CORONAVIRUS

Linn County officials urge 'community effort' to curb COVID-19 spread

Cedar Rapids schools superintendent: 'We are desperate. We need your help'

State Sen. Liz Mathis speaks Sept. 19 outside the federal courthouse in Cedar Rapids. On Thursday, she called for commun
State Sen. Liz Mathis speaks Sept. 19 outside the federal courthouse in Cedar Rapids. On Thursday, she called for community assistance in curbing the spread of COVID-19. “We have a record number of health care workers and teachers who are exhausted, quarantined and have contracted the virus.” (Andy Abeyta/The Gazette)
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CEDAR RAPIDS — Linn County officials on Thursday urged community members to limit contact outside of their households and wear face masks as Iowa sees a surge of COVID-19 cases that is upending instruction in schools and threatening to overwhelm Iowa hospitals.

The officials cautioned against easing up on efforts to stop the spread because of “quarantine fatigue” as Iowa reported more than 4,000 new virus cases for the fifth consecutive day.

“Everything is increasing — the spread, the positive COVID cases, the hospitalizations, the deaths,” state Sen. Liz Mathis, D-Hiawatha, said. “We have a record number of health care workers and teachers who are exhausted, quarantined and have contracted the virus.”

The New York Times ranks Cedar Rapids as the No. 1 metro area with the fastest growth in new virus cases per 100,000 residents.

Linn County reported 377 new cases Thursday, with a seven-day average of 403, down slightly after a 20-day streak of record increases. The county’s 24-hour positivity rate is 48.33 percent.

Joe Biden plans to work with state and local governments to issue mask mandates in two months when he becomes president, Mathis said, but the rising case numbers are putting a strain on hospitals and schools right now.

“I’m calling on the governor again to prevent more spread, to prevent more infections or death by enacting a statewide mask mandate and do it now,” Mathis said. She also urged the governor to expand testing availability.

Schools need help

Noreen Bush, superintendent of the Cedar Rapids Community School District, said students and staff have adjusted well to the pandemic’s safety measures, but “we are now pressed as a school district, as many districts are.”

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“We’ve adopted many safety measures, but our community has not,” Bush said. “Because of the community surge of positive cases, the adults and our students in our system have been greatly affected.”

The pandemic, Bush said, is challenging schools every day..

From Oct. 26 to Nov. 9, 245 virus cases have been reported among staff, with 356 staffers having to isolate because they have the virus or have been exposed to individuals testing positive.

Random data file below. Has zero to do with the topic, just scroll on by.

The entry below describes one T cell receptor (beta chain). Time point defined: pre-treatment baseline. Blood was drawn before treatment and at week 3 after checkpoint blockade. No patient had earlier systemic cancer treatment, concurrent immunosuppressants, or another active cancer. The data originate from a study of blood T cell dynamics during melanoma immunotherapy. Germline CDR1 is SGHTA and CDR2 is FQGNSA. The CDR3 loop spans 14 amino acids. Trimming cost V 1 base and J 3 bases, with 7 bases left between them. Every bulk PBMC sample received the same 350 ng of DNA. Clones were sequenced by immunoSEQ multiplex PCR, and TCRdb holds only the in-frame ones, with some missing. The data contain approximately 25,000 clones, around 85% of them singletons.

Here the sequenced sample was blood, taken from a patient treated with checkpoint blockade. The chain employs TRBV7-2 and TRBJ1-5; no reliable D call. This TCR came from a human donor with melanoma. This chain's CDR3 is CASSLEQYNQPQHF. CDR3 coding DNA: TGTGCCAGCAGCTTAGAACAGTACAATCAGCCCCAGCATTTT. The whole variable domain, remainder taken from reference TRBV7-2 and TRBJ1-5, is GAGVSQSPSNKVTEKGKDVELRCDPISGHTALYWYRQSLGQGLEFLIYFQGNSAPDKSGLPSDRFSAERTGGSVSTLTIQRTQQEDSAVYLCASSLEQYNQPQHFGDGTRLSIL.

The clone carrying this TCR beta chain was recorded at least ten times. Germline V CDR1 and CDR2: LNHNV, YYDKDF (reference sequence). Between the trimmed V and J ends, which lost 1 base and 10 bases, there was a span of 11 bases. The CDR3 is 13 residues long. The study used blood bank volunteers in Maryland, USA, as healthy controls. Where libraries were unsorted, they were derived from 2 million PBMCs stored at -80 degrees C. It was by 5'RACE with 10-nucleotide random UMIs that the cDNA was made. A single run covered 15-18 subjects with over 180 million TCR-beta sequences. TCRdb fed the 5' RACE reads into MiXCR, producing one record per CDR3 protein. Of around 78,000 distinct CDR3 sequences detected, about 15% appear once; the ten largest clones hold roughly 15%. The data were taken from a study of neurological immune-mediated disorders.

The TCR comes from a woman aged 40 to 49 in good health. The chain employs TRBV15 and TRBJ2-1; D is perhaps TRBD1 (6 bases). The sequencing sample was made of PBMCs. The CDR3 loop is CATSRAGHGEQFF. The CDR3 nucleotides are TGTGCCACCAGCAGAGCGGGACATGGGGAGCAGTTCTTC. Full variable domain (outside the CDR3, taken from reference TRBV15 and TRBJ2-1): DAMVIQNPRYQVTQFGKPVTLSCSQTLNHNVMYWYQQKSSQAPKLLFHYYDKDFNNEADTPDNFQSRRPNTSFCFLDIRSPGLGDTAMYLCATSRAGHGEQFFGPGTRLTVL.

Community members face tough choices about what they do for Thanksgiving, Bush said.

Bush said she was diagnosed with ovarian cancer, now in remission, in the past six months and will not spend the holiday with her relatives so she can stay well and continue doing her job.

“It has been a unique and challenging year,” Bush said through tears. “We are desperate. We need your help.”

The Iowa Department of Education granted the Cedar Rapids district a waiver for in-person instruction starting Thursday and running until Nov. 30.

“It is our greatest hope” to reopen classrooms Nov. 30, Bush said, but COVID-19 cases need to trend in a better direction or school officials will face another tough call.

SMALL GATHERINGS

Heather Meador, the clinical services supervisor with Linn County Public Health, said the county’s uptick in cases is not tied to any specific event.

Rather, the spread is happening in smaller gatherings where people feel comfortable with family members, friends and neighbors and are lax in observing public health guidelines.

She said Linn County Public Health has updated its definition of a close contact for its contact-tracing efforts using the Centers for Disease Control and Prevention recommendations.

A “close contact” is someone who:

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• Has been within 6 feet of someone who has COVID-19 for 15 minutes or more in a 24-hour period, starting from two days before the onset of illness or testing.

• Lives in the same household as a person diagnosed with COVID-19.

• Has had direct physical contact (hugged or kissed) with a person with COVID-19.

• Has had respiratory droplets on them from a COVID-19-infected individual by being sneezed on, coughed on, etc.

All of the above encompass a close contact, regardless of mask use. Close contacts are expected to quarantine for 14 days after the last exposure to keep someone who might have been exposed to COVID-19 away from others.

Linn County Public Health advises that a close contact who develops symptoms of COVID-19 or tests positive for COVID-19 should isolate.

If you’re sick

Anyone who is sick or infected should separate themselves from others in their home by staying in a specific area and using a separate bathroom (if available) until they meet all of the following criteria:

• No fever for at least 24 hours without using medicine that reduces fevers.

• Symptoms (such as cough, shortness of breath) have improved.

• At least 10 days have passed since symptoms first appeared.

Meador said Linn County Public Health advises requiring the use of masks or facial coverings in public; capping gatherings at 10 people; limiting restaurants to carryout service only; and working remotely. if possible.

“We can do this, but this is a community effort,” Meador said. “You can’t look at one entity to solve this issue. This is a global pandemic. None of us have been on this before, and we all have to do our part. We all have a part in this.”

Comments: (319) 398-8494; marissa.payne@thegazette.com

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